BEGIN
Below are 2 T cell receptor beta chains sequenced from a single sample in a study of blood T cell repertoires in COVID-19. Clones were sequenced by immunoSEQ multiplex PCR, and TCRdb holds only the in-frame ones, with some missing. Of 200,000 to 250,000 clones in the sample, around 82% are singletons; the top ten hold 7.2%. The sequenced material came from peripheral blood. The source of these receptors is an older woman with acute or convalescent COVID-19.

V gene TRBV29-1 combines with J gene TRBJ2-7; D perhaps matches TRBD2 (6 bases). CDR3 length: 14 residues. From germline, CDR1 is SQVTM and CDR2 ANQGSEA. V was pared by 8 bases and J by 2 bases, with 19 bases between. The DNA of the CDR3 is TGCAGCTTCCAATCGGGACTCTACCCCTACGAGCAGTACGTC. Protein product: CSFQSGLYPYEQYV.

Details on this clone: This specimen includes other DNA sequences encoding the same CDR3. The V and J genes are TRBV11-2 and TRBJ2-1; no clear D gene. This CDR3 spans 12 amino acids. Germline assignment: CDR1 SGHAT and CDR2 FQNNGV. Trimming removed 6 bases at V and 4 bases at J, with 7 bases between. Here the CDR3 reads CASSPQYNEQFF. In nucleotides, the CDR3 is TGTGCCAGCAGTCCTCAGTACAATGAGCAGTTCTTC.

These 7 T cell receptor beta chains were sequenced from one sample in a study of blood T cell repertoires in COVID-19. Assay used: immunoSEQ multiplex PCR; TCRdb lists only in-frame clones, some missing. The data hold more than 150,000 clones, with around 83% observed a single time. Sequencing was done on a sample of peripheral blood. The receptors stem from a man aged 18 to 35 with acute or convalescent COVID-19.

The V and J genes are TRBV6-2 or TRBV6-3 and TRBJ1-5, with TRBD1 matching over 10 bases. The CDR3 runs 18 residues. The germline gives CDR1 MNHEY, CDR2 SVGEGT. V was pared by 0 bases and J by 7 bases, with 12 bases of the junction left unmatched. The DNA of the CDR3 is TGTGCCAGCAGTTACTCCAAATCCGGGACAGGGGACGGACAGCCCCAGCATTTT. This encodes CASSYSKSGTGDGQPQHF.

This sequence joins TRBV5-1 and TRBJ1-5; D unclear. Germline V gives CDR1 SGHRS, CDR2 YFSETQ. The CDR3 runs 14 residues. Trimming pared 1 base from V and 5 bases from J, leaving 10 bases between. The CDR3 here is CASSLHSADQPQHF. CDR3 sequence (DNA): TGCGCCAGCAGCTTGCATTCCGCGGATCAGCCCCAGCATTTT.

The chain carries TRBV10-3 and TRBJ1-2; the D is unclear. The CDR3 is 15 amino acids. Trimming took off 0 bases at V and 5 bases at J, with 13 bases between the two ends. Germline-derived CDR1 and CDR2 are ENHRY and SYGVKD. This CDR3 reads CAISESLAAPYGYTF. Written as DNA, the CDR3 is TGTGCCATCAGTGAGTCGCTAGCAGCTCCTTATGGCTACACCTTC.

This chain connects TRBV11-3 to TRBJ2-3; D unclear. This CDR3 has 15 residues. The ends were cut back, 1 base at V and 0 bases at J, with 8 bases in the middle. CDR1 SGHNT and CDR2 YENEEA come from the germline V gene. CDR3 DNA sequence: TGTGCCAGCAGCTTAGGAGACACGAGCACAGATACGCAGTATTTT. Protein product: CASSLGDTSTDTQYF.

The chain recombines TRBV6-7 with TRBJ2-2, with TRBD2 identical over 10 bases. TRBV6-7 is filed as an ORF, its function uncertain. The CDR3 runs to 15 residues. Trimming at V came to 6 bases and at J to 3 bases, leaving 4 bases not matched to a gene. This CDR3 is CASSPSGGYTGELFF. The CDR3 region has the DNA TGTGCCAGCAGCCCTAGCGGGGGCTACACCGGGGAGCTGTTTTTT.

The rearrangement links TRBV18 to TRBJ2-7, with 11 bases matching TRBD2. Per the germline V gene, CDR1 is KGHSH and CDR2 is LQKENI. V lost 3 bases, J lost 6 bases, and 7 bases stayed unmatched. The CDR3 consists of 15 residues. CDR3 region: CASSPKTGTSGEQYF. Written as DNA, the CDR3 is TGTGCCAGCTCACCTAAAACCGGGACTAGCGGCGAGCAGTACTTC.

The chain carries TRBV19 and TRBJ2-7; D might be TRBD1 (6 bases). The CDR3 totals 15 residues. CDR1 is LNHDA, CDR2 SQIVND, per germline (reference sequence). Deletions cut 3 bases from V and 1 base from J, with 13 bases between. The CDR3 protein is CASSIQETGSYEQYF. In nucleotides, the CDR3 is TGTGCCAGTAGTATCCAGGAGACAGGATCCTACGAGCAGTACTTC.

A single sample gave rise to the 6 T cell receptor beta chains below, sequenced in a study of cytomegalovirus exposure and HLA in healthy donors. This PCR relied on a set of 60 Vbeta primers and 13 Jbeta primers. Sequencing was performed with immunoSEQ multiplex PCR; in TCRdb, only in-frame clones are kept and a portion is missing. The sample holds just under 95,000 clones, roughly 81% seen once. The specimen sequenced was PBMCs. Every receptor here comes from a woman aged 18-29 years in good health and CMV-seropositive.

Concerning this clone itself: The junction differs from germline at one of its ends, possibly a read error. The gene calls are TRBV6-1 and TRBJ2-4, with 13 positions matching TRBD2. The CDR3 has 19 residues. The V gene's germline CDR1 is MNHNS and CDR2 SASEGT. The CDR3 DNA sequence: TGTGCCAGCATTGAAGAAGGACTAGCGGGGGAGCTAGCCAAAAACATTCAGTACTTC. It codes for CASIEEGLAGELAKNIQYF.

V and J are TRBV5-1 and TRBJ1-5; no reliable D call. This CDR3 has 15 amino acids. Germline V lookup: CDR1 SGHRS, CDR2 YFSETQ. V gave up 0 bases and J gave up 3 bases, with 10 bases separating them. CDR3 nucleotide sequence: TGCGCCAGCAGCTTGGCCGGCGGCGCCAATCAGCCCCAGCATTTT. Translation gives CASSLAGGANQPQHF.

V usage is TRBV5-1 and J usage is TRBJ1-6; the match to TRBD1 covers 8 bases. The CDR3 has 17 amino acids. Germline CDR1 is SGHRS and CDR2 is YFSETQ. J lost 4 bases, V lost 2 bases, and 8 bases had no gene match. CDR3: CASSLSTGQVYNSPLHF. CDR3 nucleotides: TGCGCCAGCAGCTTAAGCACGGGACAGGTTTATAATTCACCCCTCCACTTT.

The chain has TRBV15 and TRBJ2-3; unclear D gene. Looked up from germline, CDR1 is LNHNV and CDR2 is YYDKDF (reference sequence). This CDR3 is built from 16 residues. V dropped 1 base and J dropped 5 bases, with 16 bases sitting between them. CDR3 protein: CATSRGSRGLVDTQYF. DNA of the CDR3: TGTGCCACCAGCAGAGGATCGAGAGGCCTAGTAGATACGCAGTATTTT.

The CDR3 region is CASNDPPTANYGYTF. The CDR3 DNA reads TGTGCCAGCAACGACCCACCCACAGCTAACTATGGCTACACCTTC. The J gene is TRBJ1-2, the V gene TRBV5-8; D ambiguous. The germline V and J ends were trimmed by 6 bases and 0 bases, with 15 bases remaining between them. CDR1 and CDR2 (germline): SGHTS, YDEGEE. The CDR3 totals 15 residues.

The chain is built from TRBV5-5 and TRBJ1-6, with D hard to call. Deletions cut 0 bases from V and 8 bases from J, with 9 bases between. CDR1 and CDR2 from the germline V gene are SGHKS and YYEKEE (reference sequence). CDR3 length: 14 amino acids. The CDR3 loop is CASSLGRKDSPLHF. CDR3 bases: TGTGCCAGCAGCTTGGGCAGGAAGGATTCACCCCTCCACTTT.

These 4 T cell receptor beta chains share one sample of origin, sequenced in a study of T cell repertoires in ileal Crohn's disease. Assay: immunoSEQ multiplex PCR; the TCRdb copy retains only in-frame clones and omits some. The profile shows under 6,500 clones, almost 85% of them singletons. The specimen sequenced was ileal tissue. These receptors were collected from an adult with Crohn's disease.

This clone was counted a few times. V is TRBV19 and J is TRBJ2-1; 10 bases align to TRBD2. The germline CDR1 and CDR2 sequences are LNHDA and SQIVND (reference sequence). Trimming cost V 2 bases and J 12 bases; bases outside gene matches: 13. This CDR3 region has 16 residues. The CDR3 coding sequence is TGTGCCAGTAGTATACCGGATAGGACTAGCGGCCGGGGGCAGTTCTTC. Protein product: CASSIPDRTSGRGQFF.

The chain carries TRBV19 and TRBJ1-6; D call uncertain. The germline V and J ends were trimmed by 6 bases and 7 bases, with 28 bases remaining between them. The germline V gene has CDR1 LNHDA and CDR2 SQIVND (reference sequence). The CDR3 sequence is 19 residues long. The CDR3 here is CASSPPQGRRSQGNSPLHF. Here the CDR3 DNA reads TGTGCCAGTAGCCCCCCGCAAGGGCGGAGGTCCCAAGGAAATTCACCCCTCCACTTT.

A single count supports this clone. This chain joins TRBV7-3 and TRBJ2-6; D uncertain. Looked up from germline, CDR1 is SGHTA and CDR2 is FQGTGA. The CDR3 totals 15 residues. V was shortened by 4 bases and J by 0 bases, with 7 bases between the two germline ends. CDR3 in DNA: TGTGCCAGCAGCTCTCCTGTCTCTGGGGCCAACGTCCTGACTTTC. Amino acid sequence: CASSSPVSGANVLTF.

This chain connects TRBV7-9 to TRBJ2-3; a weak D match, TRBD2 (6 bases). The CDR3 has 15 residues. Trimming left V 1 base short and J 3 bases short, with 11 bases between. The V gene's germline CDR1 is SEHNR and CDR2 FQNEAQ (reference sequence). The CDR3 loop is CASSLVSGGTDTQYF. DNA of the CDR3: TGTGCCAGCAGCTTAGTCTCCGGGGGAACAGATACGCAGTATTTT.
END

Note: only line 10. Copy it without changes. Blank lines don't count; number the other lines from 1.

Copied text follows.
The rearrangement links TRBV18 to TRBJ2-7, with 11 bases matching TRBD2. Per the germline V gene, CDR1 is KGHSH and CDR2 is LQKENI. V lost 3 bases, J lost 6 bases, and 7 bases stayed unmatched. The CDR3 consists of 15 residues. CDR3 region: CASSPKTGTSGEQYF. Written as DNA, the CDR3 is TGTGCCAGCTCACCTAAAACCGGGACTAGCGGCGAGCAGTACTTC.